Flash Fiction: Terminus

This weeks flash fiction is based around these rather spectacular Russian photos, and some of them are pretty goddamn weird. I advise everyone to have a look at them, and just try to imagine the crazy-ass circumstances that would have led to that photo being taken. Anyway, the Terribleminds.com flash fiction challenge requires me to choose one of those photo’s and use it as inspiration for a piece of flash fiction of no more than 1000 words.

I chose this fantastic image…

russian photo number 17

…and used it to come up with this. I hope you like it, and want to click the little like button at the bottom or even better leave me a comment packed full of free and useful advice. 🙂

Thanks for reading.

Flash Fiction: Terminus

The 9:47 train sped its way through the bowels of the city. Each of the twelve cars filed with a multitude of people, all of them getting on with their entirely unique lives. Although one of the cars on the 9:47 train was carrying a completely different type of passenger; someone who had not taken this train to get to a destination, but with the very important task of collecting a soul.

In the centre of the train car, dressed in black wearing a porcelain mask stood a black-haired woman. Nobody was paying any attention to her despite her black wings and horns. A man in a green coat and jeans continued to read his book while tinny beats drifted out from his headphones, a drunk man in a wax jacket crouched on the floor holding his head, and a young mother held onto the overhead bar and watched a child in a white bobble-hat. Only the child in the white bobble-hat paid any attention to the dark-haired girl in the mask. She wasn’t surprised; people who didn’t want to see her often ignored her. Yet children always seemed to be the exception, they could always see her and the way they used to look at her, as if those innocent eyes could look into her heart and see everything she had done.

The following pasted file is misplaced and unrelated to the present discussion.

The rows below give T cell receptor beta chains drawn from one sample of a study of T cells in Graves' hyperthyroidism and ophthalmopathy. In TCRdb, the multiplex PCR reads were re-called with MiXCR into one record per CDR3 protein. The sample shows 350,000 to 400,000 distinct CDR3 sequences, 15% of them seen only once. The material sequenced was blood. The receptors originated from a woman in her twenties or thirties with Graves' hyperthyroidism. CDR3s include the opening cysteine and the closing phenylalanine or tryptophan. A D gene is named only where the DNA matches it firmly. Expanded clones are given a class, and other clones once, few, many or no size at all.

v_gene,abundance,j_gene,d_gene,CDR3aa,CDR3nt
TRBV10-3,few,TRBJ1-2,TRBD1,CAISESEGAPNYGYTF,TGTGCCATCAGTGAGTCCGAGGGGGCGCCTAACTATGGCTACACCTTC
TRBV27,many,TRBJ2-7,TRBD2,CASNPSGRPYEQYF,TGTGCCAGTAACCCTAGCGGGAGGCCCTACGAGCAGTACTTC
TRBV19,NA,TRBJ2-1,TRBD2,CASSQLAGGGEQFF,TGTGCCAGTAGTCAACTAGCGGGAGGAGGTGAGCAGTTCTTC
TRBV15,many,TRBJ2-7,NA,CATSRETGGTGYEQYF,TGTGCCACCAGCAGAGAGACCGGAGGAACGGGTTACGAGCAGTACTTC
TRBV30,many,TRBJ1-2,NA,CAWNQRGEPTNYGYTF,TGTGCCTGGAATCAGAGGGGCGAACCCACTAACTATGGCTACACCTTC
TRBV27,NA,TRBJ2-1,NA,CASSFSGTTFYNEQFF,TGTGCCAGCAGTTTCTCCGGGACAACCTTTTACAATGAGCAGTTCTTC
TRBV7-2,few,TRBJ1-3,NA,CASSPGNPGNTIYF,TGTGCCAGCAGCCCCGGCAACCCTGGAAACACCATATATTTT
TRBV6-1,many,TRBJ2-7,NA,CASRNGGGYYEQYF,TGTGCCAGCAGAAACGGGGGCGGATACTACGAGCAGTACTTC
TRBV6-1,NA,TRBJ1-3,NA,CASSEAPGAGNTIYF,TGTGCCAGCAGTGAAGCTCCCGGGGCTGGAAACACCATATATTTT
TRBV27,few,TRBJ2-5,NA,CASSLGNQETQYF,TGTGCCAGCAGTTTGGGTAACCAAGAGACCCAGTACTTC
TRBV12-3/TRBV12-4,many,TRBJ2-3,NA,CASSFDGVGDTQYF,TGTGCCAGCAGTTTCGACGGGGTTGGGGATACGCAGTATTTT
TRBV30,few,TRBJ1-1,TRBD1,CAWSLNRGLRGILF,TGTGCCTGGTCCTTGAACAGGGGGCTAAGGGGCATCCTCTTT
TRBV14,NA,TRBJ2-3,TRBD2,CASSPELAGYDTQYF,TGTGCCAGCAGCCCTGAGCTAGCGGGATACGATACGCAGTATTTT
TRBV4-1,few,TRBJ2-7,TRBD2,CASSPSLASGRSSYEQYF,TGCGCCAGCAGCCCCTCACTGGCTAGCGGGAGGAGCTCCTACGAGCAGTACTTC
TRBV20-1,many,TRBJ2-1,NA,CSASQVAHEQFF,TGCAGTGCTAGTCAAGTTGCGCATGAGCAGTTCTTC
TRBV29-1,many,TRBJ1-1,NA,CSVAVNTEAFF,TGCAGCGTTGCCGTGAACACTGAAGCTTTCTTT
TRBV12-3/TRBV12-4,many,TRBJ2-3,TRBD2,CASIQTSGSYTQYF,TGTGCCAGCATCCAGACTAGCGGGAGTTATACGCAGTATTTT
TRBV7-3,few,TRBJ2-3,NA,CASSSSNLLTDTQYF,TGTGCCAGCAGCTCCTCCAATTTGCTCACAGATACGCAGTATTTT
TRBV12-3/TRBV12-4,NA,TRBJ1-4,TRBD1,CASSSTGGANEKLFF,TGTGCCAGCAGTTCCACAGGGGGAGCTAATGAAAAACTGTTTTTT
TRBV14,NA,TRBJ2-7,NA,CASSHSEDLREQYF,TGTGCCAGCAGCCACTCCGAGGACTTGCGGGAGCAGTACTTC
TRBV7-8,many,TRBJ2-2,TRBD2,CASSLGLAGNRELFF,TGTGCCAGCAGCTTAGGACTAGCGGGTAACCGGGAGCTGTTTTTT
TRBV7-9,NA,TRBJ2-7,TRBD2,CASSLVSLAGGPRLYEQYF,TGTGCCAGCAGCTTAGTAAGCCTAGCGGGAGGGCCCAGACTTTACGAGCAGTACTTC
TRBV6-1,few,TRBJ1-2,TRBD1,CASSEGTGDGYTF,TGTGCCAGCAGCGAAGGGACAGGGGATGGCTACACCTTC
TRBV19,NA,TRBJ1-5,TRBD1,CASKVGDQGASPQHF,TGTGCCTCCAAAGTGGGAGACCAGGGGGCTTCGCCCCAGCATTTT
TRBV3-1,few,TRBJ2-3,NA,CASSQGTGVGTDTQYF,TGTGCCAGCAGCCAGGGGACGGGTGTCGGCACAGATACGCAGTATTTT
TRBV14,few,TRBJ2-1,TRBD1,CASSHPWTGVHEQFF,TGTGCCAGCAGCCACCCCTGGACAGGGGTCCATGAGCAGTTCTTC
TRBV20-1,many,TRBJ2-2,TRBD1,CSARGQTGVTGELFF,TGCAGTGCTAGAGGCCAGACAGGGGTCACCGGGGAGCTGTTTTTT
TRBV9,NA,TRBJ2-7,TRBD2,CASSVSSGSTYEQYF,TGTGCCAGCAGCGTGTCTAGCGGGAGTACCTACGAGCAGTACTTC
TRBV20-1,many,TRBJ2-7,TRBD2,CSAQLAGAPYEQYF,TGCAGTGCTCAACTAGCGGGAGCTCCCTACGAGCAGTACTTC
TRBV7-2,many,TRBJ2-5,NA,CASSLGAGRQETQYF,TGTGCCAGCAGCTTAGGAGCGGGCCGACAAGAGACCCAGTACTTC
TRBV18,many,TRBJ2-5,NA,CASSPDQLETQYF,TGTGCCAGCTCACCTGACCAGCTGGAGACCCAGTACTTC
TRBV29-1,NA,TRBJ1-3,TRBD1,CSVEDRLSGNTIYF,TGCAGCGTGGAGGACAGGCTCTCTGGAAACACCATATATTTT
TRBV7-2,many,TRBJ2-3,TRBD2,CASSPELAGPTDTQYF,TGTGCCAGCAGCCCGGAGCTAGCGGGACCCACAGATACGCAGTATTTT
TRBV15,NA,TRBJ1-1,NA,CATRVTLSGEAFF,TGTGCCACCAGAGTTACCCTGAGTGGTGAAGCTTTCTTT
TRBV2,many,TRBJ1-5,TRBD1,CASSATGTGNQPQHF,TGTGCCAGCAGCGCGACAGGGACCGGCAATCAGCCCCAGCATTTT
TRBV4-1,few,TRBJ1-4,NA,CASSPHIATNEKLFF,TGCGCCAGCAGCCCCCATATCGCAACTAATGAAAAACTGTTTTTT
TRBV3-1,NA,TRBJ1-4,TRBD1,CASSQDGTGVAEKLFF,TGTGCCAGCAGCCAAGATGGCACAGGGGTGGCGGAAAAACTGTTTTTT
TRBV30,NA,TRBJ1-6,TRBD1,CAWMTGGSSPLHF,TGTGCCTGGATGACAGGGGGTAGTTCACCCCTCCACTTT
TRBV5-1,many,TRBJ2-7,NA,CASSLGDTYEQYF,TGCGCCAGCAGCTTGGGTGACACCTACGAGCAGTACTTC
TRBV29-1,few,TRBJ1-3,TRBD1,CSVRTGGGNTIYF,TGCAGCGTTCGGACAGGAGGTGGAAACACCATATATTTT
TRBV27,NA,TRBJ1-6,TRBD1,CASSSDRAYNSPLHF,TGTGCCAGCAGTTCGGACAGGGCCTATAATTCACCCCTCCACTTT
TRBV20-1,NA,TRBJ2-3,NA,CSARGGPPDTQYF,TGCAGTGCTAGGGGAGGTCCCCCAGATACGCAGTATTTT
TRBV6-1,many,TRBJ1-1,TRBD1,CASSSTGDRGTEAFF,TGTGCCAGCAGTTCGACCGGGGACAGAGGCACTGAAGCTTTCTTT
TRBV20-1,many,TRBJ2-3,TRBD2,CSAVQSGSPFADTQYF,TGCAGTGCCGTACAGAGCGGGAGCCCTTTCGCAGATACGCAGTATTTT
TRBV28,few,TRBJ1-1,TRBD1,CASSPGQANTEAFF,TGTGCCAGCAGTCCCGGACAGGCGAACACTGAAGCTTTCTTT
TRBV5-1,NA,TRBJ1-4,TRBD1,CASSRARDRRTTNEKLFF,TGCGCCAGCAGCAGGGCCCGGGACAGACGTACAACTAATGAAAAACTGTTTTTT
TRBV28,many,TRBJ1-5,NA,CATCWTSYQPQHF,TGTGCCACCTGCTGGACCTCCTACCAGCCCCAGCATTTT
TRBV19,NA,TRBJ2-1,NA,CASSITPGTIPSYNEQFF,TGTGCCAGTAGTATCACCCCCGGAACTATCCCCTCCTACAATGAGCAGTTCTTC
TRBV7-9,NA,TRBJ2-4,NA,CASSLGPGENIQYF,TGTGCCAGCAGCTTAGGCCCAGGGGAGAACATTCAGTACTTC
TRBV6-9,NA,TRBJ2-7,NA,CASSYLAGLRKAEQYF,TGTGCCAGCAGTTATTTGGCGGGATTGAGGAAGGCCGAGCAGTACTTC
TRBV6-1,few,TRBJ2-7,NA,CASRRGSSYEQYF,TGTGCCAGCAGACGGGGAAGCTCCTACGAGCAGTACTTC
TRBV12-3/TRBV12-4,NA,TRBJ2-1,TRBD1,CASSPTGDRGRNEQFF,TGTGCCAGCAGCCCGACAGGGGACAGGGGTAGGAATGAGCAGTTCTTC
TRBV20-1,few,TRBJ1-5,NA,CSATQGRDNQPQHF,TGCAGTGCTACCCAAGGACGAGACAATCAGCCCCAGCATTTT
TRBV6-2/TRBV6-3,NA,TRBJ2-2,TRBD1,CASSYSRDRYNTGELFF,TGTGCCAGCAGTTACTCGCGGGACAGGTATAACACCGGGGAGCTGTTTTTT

She wasn’t proud of who she is or what she does, but she knew that she had to keep doing it, it was her destiny though she never liked thinking about it in terms like that. Everyone should have the power of free will, even her… maybe even especially her.

The muffled and nasal tones of the train driver blurted out the long list of stops the train would be stopping at. The man in the green jacket looked up from his book to listen, he looked right past the masked girl towards the adverts posted above her head. Soon she would have to do it again, and she really didn’t want to. She looked again at the child in the white bobble-hat who smiled kindly back at her.

‘She’s here for you.’ Shouted the drunk, as he attempted to stagger to his feet before collapsing back on to the floor. ‘She’s… for… you…’

The drunk was too far-gone to be able to say anything else. The passengers shifted uncomfortably but the train car was quiet, except for the muted sounds of the reading man’s music and the rhythmic shunting of the train on the tracks.

Suddenly, the lights in the train car went off, and the car was completely dark. Not even the lights on the inside of the tunnel were on but within seconds the lights flickered back to their usual fluorescent brightness.

‘Please come with me’ the child with the white bobble-hat was stood right next to her holding out her small white-gloved hand.